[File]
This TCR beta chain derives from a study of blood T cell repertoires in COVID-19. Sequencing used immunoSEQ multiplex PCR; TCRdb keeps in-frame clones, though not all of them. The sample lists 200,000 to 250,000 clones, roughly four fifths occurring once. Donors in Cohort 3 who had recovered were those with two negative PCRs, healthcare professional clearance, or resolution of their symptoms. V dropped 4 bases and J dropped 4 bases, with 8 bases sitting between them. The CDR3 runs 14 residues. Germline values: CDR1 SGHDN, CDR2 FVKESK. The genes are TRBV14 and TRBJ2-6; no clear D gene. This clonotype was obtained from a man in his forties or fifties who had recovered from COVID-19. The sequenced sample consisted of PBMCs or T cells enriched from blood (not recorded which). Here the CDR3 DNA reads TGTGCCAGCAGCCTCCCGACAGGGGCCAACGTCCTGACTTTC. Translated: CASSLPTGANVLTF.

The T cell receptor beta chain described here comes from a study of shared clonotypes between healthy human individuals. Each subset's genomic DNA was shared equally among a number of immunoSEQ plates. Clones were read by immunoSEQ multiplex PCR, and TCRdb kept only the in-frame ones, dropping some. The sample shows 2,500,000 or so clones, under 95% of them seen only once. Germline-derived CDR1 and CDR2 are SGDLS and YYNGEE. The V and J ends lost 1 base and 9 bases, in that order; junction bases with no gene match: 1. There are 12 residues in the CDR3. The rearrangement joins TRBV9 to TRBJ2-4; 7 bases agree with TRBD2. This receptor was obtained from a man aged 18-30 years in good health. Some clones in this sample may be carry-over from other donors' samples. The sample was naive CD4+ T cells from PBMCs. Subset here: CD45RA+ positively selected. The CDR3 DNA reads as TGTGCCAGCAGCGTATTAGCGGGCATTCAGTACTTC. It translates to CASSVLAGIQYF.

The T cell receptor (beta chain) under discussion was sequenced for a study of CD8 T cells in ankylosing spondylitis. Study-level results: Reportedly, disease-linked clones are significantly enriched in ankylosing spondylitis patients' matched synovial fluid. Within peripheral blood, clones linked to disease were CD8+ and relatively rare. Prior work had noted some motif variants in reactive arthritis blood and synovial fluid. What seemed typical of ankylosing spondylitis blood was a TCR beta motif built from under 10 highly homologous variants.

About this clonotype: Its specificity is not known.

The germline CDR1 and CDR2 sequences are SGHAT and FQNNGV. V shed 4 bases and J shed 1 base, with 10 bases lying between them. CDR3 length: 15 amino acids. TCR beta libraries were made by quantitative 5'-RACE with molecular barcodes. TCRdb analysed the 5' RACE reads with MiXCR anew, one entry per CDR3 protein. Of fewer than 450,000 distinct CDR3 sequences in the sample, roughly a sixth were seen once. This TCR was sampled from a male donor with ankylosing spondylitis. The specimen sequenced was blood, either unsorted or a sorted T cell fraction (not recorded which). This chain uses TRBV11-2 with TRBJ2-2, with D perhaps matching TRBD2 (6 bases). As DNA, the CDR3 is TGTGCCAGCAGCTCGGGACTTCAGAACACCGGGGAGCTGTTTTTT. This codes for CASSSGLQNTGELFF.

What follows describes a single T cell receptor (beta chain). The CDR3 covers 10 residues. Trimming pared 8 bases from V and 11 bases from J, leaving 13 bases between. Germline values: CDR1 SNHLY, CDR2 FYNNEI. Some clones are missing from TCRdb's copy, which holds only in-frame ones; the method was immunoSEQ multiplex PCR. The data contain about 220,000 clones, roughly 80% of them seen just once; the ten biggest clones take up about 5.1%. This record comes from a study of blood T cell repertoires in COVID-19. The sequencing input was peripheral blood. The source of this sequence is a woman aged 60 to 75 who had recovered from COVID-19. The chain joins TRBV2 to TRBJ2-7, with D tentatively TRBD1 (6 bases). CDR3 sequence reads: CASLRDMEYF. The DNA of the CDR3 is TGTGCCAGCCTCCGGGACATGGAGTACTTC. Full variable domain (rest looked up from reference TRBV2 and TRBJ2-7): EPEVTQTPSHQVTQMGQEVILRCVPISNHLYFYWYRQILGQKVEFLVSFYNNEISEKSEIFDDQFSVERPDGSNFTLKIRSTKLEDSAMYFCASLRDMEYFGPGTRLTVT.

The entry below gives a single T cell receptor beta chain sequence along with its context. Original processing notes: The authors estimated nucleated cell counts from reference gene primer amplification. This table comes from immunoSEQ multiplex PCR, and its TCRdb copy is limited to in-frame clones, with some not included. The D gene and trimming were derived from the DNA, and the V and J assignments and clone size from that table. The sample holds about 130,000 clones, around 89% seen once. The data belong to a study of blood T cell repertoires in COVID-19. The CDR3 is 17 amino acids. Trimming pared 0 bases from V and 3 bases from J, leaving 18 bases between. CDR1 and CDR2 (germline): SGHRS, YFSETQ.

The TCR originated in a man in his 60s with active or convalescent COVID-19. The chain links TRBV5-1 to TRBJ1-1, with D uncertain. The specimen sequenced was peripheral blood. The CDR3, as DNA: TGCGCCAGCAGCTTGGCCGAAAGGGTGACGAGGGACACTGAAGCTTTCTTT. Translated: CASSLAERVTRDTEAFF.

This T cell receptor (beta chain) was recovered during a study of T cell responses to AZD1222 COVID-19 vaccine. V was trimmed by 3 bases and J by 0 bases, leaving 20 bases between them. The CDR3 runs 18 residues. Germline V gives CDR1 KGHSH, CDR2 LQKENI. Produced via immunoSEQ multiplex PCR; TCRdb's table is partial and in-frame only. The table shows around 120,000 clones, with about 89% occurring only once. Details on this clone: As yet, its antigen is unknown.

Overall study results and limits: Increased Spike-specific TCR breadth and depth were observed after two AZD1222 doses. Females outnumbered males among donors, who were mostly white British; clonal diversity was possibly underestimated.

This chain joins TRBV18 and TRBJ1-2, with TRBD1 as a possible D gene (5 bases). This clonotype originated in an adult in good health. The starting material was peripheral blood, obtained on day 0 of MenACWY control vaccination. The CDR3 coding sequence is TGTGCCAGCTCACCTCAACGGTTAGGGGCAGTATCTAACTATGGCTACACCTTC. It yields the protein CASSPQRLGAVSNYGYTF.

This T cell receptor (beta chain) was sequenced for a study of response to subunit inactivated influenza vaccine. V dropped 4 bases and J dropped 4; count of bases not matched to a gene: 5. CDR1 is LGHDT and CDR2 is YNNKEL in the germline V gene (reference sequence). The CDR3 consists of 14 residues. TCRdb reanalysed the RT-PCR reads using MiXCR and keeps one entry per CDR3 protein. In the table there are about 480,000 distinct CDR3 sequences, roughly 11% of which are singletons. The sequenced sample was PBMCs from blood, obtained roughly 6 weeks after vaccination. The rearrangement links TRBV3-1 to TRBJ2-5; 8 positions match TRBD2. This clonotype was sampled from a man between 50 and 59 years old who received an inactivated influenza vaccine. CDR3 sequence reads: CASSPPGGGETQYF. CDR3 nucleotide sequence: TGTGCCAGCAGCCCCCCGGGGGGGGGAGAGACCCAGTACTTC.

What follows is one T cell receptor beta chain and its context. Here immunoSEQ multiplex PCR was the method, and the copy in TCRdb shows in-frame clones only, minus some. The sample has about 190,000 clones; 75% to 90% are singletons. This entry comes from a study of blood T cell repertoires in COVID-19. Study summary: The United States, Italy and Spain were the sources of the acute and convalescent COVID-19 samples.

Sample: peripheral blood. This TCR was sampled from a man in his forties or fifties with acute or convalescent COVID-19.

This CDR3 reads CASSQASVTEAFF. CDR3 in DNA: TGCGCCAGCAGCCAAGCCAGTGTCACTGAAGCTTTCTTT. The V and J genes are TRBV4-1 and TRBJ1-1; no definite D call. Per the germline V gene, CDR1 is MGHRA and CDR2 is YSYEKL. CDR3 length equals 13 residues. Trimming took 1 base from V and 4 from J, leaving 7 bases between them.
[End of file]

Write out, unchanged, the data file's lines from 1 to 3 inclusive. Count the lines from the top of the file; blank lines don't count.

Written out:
This TCR beta chain derives from a study of blood T cell repertoires in COVID-19. Sequencing used immunoSEQ multiplex PCR; TCRdb keeps in-frame clones, though not all of them. The sample lists 200,000 to 250,000 clones, roughly four fifths occurring once. Donors in Cohort 3 who had recovered were those with two negative PCRs, healthcare professional clearance, or resolution of their symptoms. V dropped 4 bases and J dropped 4 bases, with 8 bases sitting between them. The CDR3 runs 14 residues. Germline values: CDR1 SGHDN, CDR2 FVKESK. The genes are TRBV14 and TRBJ2-6; no clear D gene. This clonotype was obtained from a man in his forties or fifties who had recovered from COVID-19. The sequenced sample consisted of PBMCs or T cells enriched from blood (not recorded which). Here the CDR3 DNA reads TGTGCCAGCAGCCTCCCGACAGGGGCCAACGTCCTGACTTTC. Translated: CASSLPTGANVLTF.

The T cell receptor beta chain described here comes from a study of shared clonotypes between healthy human individuals. Each subset's genomic DNA was shared equally among a number of immunoSEQ plates. Clones were read by immunoSEQ multiplex PCR, and TCRdb kept only the in-frame ones, dropping some. The sample shows 2,500,000 or so clones, under 95% of them seen only once. Germline-derived CDR1 and CDR2 are SGDLS and YYNGEE. The V and J ends lost 1 base and 9 bases, in that order; junction bases with no gene match: 1. There are 12 residues in the CDR3. The rearrangement joins TRBV9 to TRBJ2-4; 7 bases agree with TRBD2. This receptor was obtained from a man aged 18-30 years in good health. Some clones in this sample may be carry-over from other donors' samples. The sample was naive CD4+ T cells from PBMCs. Subset here: CD45RA+ positively selected. The CDR3 DNA reads as TGTGCCAGCAGCGTATTAGCGGGCATTCAGTACTTC. It translates to CASSVLAGIQYF.

The T cell receptor (beta chain) under discussion was sequenced for a study of CD8 T cells in ankylosing spondylitis. Study-level results: Reportedly, disease-linked clones are significantly enriched in ankylosing spondylitis patients' matched synovial fluid. Within peripheral blood, clones linked to disease were CD8+ and relatively rare. Prior work had noted some motif variants in reactive arthritis blood and synovial fluid. What seemed typical of ankylosing spondylitis blood was a TCR beta motif built from under 10 highly homologous variants.